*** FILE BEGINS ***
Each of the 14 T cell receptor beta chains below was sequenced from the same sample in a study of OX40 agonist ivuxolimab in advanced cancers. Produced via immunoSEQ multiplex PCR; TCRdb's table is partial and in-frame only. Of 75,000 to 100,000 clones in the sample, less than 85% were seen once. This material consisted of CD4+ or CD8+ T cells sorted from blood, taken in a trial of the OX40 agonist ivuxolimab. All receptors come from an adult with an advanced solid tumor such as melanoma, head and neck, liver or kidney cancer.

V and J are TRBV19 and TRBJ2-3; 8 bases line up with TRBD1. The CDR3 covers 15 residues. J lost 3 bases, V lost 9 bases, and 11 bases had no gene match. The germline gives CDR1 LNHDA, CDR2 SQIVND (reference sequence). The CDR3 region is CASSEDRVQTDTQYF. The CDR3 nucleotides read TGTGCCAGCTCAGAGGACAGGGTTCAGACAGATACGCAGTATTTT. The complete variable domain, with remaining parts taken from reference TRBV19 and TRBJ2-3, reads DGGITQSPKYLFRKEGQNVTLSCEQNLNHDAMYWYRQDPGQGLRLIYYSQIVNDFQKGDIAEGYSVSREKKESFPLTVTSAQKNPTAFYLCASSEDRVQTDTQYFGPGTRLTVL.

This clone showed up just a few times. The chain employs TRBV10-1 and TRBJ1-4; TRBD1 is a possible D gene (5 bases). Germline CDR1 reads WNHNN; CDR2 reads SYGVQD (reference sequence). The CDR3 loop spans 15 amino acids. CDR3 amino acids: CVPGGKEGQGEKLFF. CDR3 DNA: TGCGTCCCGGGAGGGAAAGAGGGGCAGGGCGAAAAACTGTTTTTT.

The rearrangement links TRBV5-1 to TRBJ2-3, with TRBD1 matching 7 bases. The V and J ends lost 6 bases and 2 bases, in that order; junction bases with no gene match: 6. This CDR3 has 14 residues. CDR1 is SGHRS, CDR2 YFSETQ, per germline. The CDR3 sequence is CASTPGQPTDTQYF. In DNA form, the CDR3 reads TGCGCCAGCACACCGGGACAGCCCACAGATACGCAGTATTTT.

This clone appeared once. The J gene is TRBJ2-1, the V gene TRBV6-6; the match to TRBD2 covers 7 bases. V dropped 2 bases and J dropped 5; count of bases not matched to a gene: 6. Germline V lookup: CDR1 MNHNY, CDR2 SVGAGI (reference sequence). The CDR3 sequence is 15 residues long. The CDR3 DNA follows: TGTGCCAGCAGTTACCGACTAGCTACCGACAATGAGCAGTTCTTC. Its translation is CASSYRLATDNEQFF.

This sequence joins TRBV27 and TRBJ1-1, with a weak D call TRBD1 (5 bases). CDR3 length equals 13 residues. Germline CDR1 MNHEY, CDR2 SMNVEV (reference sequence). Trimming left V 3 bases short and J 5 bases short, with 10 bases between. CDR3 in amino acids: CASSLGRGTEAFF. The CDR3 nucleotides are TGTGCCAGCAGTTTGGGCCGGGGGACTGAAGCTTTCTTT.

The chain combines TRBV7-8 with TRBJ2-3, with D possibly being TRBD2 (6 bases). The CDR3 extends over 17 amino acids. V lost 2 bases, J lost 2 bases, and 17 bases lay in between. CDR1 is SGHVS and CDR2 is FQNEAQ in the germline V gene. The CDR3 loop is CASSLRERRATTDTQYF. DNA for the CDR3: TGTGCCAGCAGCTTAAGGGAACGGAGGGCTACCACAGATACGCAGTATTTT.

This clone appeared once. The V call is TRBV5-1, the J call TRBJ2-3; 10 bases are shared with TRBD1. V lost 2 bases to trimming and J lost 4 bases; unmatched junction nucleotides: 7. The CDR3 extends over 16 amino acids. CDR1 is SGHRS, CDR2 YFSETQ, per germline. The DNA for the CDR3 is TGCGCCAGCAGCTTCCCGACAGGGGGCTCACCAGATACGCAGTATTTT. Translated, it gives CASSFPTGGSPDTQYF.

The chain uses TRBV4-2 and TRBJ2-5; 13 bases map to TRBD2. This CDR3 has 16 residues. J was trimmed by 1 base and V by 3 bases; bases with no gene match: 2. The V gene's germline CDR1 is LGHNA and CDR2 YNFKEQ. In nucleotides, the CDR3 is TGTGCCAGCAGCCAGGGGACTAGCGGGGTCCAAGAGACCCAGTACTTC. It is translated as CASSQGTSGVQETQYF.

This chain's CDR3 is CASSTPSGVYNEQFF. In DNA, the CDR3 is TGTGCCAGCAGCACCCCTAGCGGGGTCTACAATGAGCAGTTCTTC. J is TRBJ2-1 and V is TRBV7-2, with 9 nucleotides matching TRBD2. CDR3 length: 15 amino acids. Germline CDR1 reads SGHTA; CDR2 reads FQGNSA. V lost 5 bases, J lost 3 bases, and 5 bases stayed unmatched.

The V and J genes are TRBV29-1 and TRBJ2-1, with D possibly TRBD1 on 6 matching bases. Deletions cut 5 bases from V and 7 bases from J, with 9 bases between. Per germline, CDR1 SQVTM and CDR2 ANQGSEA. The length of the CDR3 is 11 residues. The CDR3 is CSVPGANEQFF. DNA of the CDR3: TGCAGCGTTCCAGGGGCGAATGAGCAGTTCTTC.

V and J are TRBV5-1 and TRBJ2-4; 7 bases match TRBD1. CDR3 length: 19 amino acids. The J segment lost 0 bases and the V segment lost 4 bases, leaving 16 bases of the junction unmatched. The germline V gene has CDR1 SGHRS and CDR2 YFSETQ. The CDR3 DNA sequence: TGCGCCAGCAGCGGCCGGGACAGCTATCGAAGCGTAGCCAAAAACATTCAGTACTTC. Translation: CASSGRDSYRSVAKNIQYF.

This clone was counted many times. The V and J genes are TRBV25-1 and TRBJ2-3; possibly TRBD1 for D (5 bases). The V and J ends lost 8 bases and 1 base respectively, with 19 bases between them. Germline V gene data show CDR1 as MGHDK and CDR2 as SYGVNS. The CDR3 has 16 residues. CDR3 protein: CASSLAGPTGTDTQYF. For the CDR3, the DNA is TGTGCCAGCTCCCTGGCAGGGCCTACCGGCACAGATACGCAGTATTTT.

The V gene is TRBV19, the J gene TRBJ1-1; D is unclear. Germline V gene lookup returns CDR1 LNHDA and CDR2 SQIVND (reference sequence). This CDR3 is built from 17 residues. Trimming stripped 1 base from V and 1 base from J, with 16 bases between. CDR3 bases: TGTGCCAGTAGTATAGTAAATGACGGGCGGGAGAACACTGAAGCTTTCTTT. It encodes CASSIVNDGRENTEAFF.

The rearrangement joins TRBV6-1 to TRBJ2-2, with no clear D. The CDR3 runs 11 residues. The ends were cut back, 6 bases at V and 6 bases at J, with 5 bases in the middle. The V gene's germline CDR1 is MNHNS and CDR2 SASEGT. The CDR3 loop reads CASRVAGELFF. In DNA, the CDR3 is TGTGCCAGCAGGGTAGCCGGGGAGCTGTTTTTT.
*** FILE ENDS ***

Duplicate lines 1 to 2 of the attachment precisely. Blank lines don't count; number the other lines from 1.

Each of the 14 T cell receptor beta chains below was sequenced from the same sample in a study of OX40 agonist ivuxolimab in advanced cancers. Produced via immunoSEQ multiplex PCR; TCRdb's table is partial and in-frame only. Of 75,000 to 100,000 clones in the sample, less than 85% were seen once. This material consisted of CD4+ or CD8+ T cells sorted from blood, taken in a trial of the OX40 agonist ivuxolimab. All receptors come from an adult with an advanced solid tumor such as melanoma, head and neck, liver or kidney cancer.

V and J are TRBV19 and TRBJ2-3; 8 bases line up with TRBD1. The CDR3 covers 15 residues. J lost 3 bases, V lost 9 bases, and 11 bases had no gene match. The germline gives CDR1 LNHDA, CDR2 SQIVND (reference sequence). The CDR3 region is CASSEDRVQTDTQYF. The CDR3 nucleotides read TGTGCCAGCTCAGAGGACAGGGTTCAGACAGATACGCAGTATTTT. The complete variable domain, with remaining parts taken from reference TRBV19 and TRBJ2-3, reads DGGITQSPKYLFRKEGQNVTLSCEQNLNHDAMYWYRQDPGQGLRLIYYSQIVNDFQKGDIAEGYSVSREKKESFPLTVTSAQKNPTAFYLCASSEDRVQTDTQYFGPGTRLTVL.